At the Wannsee Conference on 20 January
1942, the SS decreed that war-wounded and war-decorated Jews would not
be deported to the East along with the rest of the Jewish population; rather,
they were to be “relocated” to the privileged camp at Theresienstadt. To be
sure, Theresienstadt was a theoretical construction, a way station on the
road to Auschwitz. Yet the decision reveals that indecisiveness, expediency,
and contradictory decision-making characterized Nazi policy against Jewish
war veterans, which stood in sharp
1933, Nationalsozialistische Kreiszeitung Allenstein, USHMMA, RG-11.001M.31,
reel 101 (SAM 721–1–2316a, 520–21).
11. Ibid. Levy was deported to Theresienstadt on 17 March 1943, and to Aus-
chwitz on 29 September 1944. He did not survive the Holocaust. See, further, “Levy,
Max,” Gedenkbuch: Opfer der Verfolgung der Juden unter der nationalsozialistischen Gewal-
therrschaft in Deutschland 1933–1945, Bundesarchiv, accessed 2 July 2019, http://www.
12. Edwin Landau, HHL bMS 91 (126).
13. Tosh, “Hegemonic Masculinity.” Also see
minority of the German people.
Things looked very different, however, for the survivors of Auschwitz,
Riga, and Theresienstadt. If the Jewish cohorts who fought in 1914–18
“emerged from the war more acculturated than any previous generation of
German Jews,” as Greg Caplan argues, there can be little doubt that 1945 was
a watershed, one that signaled a distinct break with the past.14 Those who
had experienced the deportations and the unspeakable horrors of the Nazi
camps demanded more than mere reintegration; they expected acknowledg-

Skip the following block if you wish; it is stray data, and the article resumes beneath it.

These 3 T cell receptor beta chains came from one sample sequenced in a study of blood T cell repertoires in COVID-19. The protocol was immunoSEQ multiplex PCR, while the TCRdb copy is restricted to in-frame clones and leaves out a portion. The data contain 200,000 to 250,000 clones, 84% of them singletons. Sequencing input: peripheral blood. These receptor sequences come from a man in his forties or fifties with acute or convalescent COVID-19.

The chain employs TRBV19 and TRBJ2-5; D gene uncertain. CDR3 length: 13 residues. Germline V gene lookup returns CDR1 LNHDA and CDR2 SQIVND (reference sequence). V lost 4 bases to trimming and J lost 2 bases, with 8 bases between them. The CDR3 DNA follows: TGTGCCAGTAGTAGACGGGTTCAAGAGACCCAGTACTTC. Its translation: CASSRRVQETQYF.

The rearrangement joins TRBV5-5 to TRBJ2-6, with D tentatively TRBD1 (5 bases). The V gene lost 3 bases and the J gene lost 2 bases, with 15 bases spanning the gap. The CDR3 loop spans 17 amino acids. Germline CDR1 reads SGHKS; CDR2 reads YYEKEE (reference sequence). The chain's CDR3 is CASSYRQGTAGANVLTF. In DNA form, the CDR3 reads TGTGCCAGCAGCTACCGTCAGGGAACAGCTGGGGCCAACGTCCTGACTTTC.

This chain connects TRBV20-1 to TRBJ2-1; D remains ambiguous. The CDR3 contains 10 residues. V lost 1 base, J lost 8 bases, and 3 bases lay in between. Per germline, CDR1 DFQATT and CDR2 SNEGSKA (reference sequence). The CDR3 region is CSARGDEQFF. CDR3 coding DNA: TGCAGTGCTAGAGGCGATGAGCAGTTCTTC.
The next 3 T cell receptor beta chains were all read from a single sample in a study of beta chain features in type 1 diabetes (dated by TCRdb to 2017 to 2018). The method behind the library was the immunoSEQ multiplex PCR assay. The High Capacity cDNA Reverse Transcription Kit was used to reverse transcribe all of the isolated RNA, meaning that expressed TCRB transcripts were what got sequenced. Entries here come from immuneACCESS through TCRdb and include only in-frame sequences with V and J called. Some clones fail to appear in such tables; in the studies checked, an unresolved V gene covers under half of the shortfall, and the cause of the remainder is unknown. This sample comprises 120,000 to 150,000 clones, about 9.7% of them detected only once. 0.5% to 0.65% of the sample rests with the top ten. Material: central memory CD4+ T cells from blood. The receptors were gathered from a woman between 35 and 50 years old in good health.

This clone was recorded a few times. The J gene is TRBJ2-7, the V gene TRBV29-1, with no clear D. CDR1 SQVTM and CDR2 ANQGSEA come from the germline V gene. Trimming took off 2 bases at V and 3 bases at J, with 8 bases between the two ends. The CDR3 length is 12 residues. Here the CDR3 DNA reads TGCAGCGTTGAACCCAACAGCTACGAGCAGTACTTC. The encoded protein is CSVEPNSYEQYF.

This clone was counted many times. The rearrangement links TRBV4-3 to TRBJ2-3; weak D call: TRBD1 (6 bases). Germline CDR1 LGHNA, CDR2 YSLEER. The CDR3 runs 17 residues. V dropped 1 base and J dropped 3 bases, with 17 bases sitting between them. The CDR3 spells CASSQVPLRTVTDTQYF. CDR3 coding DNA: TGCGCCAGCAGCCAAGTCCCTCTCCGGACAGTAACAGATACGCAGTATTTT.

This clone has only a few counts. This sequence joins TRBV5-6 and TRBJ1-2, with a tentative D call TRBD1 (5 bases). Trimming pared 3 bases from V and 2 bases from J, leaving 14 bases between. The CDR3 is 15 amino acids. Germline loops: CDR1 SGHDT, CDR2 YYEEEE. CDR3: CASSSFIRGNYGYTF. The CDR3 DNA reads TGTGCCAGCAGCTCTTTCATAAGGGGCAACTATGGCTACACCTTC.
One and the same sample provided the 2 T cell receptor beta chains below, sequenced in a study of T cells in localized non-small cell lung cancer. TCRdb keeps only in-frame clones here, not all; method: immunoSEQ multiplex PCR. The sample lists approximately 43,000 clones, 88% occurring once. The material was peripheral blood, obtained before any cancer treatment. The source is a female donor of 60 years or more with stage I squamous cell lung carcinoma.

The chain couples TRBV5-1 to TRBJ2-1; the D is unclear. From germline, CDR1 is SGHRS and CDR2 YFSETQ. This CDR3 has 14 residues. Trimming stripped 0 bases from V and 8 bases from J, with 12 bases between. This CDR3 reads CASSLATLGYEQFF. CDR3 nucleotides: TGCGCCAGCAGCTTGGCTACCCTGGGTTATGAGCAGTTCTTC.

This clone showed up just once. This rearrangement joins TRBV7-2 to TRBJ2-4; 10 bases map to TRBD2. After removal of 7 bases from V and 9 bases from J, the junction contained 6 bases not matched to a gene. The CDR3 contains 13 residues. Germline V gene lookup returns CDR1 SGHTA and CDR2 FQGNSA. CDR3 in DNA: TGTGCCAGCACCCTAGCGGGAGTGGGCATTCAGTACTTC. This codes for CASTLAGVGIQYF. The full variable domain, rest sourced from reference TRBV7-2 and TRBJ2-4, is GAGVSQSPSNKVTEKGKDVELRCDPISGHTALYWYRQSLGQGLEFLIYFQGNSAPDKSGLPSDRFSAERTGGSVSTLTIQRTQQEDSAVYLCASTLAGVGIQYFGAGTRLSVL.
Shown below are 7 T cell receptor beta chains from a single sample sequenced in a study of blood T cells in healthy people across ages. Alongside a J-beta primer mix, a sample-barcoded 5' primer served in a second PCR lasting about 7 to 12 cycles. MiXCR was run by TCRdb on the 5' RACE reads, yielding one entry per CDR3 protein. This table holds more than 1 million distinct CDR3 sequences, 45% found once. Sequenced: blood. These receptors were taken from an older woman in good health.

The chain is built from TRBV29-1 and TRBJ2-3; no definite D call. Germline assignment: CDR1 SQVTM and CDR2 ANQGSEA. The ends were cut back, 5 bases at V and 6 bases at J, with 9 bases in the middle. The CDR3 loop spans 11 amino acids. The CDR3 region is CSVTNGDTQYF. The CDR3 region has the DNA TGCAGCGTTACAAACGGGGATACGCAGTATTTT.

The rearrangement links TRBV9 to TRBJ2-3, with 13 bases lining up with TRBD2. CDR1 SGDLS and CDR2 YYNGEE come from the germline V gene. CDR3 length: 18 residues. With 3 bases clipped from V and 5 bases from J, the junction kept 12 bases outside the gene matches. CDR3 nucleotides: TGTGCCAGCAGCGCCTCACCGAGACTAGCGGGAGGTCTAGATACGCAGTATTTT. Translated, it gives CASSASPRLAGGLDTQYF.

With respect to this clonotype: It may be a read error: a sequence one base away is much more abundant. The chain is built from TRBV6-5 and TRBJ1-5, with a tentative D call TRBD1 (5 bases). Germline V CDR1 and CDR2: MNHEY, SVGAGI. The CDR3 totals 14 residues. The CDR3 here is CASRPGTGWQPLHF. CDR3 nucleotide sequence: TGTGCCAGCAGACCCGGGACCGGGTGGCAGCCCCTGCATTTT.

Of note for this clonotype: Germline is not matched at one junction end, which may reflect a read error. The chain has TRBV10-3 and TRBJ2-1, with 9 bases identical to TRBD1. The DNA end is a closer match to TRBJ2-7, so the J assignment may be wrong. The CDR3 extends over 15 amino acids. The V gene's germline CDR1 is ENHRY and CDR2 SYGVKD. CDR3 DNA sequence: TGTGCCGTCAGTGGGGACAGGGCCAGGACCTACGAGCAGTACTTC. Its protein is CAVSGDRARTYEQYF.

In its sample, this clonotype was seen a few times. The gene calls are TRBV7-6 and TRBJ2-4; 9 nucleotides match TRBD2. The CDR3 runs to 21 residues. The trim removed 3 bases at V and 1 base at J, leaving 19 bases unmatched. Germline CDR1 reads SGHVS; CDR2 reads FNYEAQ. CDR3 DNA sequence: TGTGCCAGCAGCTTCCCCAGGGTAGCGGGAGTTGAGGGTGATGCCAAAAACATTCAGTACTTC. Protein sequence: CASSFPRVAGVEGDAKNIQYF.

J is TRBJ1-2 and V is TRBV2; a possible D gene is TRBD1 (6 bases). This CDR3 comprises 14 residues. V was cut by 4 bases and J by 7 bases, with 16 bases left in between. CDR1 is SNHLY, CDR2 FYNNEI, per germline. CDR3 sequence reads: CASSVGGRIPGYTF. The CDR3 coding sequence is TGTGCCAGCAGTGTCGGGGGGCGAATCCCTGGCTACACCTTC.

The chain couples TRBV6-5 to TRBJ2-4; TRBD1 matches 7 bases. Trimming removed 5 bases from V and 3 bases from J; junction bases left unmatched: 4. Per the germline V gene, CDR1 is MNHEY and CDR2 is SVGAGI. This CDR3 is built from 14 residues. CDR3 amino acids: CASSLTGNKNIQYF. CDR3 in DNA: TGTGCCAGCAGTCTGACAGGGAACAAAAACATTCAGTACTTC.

Bayerisches Haupstaatsarchiv, Abt. IV, Kriegsarchiv, Munich (BHStA/IV)
Bayerisches Haupstaatsarchiv, Munich (BayHStA/II)
MInn 73725 (Polizei Berichte)
MA 97668 (Der Krieg und die Juden)
Bundesarchiv, Berlin (BArch)
DO 1/32590 Theresienstadt
NS 19 Persönlicher Stab Reichsführer SS
NS 23 Sturmabteilung der NSDAP (SA)
NS 26 Hauptarchiv der NSDAP
R43 II Neue Reichskanzlei
R72 Stahlhelm, Bund der Frontsoldaten e.V.
R90 Reichskommissar für den Ostland
the ballroom, and behind each
one of them waited ten or eleven people to comment on Johnson’s presentations,
124 Speaking the Unspeakable in Pos twar Germany
considerations, revelations. And they said: My mother. Theresienstadt. My entire
family. Treblinka. My children. Birkenau. My life. Auschwitz. My sister. Bergen-
Belsen. Ninety-seven years old. Mauthausen. At the age of two, four, and fi ve.
Maidenek” ( AN , 169).
Compared to the hermetic language of Jesus’s parables, the language of the Jew-
ish respondents, as it is presented here, conveys a
in Minsk (and later Theresienstadt)
was the only Jewish former soldier to leave behind a detailed account of his
experiences.102 In the absence of substantial victims’ testimony, the surviving
files of the Lodz Ghetto administration (Ghettoverwaltung Litzmannstadt)
yield some insights into the responsibilities and day-to-day inner workings
of the Jewish Police.103 Together with the Lodz Ghetto Chronicle and postwar
trial records, these sources shed light on how membership in the police gave
Jewish veterans a means to exert some agency in the confines of